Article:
Tags: brazil | elections | jair bolsonaro | fernando haddad

Brazilian Presidential Race Led by Polarizing Figures

Brazilian Presidential Race Led by Polarizing Figures
Brazilian presidential candidate for the Workers' Party (PT) Fernando Haddad flashes the V sign during the presidential debate ahead of the October 7 general election, at SBT television network in Osasco, Sao Paulo, Brazil, on September 26, 2018. (Nelson Almeida/AFP/Getty Images)

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Thursday, 27 September 2018 11:59 AM Current | Bio | Archive

The upcoming October 7 presidential elections in Brazil present a very complicated situation. Based on current poll results and the questionable quality of the candidates, Brazilian politics and society are in a state of confusion. Brazil is an important and powerful South American country with 210 million people and an emerging market economy. It now finds itself in a state of political uncertainty.

The polls show that the candidates leading the polls are the candidates of the extremes: Jair Bolsonaro on the right and Fernando Haddad on the left. Bolsonaro is leading with 28 percent of the votes and Haddad follows with 16 percent. It is likely that the second round will be between these two candidates.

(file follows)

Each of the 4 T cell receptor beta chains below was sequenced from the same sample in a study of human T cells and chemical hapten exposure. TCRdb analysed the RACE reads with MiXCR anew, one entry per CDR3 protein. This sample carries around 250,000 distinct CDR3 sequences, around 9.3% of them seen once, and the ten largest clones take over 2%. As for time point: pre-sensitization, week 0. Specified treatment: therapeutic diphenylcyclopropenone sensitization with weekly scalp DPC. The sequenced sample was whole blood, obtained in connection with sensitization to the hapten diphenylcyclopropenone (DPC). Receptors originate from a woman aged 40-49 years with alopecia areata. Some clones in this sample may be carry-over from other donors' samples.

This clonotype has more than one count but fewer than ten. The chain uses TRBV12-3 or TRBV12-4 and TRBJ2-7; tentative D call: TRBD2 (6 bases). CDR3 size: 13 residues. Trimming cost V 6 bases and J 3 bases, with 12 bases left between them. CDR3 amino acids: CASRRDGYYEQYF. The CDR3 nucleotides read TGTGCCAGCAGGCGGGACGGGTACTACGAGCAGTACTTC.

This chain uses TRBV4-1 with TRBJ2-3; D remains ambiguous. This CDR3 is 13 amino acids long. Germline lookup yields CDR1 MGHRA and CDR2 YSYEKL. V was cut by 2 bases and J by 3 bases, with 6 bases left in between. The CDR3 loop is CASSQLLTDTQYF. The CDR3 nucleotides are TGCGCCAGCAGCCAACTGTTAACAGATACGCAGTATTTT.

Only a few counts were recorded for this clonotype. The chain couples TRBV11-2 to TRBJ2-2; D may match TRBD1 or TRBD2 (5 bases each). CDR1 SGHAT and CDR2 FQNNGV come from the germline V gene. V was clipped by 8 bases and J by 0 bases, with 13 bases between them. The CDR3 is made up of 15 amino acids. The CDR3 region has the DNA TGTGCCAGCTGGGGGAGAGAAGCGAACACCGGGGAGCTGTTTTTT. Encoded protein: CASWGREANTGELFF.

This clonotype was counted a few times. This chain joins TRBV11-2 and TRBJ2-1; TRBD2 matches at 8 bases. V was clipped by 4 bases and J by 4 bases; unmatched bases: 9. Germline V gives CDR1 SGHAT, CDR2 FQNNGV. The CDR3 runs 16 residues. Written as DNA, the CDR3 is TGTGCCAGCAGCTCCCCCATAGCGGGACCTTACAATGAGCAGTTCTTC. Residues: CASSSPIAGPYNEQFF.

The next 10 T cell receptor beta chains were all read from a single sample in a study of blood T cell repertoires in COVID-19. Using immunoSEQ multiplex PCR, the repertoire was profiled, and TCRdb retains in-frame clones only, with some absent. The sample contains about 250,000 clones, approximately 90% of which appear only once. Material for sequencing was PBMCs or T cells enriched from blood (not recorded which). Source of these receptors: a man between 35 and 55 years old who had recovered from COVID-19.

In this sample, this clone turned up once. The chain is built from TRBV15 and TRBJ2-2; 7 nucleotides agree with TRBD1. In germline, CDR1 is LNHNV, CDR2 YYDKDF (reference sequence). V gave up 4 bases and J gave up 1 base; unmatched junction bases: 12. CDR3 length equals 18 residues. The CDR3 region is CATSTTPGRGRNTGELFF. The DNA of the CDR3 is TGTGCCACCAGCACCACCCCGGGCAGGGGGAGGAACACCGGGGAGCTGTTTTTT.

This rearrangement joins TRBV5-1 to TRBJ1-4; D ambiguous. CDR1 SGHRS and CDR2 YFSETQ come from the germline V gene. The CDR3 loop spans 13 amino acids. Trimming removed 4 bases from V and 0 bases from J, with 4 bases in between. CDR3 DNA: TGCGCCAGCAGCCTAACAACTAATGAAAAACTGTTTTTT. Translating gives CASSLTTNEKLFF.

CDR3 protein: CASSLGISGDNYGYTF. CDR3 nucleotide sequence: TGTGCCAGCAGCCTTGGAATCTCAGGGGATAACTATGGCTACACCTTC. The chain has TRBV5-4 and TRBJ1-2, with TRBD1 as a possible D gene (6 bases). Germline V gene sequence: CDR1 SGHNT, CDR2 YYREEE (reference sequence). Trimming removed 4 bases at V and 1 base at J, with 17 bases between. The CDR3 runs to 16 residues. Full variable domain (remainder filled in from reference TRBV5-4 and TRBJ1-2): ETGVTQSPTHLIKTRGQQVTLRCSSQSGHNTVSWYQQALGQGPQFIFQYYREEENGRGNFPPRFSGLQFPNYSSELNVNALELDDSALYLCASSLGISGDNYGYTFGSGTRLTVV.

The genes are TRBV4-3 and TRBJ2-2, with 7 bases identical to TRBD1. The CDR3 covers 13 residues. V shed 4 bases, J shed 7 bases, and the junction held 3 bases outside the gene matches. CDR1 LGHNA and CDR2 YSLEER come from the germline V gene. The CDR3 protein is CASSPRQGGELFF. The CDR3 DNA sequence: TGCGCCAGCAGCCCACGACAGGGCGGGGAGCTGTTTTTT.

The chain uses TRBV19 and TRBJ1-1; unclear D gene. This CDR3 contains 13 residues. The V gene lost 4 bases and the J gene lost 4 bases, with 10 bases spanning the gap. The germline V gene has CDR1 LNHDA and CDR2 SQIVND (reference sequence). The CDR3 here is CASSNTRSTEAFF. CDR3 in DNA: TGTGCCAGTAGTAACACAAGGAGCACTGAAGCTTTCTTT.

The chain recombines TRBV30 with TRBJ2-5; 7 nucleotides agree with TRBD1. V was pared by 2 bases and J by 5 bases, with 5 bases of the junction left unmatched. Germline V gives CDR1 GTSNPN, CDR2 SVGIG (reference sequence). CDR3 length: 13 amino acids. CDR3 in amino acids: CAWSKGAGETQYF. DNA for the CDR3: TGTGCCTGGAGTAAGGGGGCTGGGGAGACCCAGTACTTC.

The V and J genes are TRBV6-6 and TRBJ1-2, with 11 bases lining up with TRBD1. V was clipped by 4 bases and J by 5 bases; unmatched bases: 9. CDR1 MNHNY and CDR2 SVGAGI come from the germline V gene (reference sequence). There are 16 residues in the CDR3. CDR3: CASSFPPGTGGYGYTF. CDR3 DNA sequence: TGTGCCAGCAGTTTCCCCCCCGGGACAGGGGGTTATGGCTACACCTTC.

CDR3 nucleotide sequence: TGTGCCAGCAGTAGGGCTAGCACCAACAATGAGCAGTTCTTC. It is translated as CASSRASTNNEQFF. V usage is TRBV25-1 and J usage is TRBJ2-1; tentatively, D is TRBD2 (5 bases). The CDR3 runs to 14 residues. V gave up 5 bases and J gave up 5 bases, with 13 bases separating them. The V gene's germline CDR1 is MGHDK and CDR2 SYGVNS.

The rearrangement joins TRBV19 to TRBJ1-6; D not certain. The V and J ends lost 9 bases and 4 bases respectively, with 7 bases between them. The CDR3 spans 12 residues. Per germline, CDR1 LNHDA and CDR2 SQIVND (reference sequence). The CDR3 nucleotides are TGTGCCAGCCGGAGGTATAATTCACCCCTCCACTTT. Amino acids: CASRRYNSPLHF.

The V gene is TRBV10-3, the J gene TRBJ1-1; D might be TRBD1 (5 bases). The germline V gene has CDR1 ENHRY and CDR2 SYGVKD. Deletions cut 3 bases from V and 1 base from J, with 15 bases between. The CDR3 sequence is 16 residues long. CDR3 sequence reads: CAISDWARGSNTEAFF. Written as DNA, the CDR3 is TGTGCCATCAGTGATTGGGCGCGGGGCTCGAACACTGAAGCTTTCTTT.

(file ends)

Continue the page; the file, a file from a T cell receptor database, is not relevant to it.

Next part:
Brazilian society finds itself in a situation of polarization that has been aggravated by the impeachment and removal of President Dilma Rousseff; the corruption scandals that ended with the imprisonment and removal of key Brazilian leaders including the former charismatic president, Luis Inazio “Lula” Da Silva; and the serious recession the Brazilian economy is facing. Therefore, the fact that divisive figures are leading the polls is not surprising.

Jair Bolsonaro from the Social Liberal party (PSL) recently was stabbed by an individual who apparently rejected his views. Bolsonaro has made highly controversial remarks considered to be racist, homophobic, and misogynistic. He claimed that “black people are useless even as breeders.” Likewise, Bolsonaro pointed out that he “would never be able to love a gay son.” Regarding women, he said they “should earn less money because they get pregnant and spend six months on vacation.”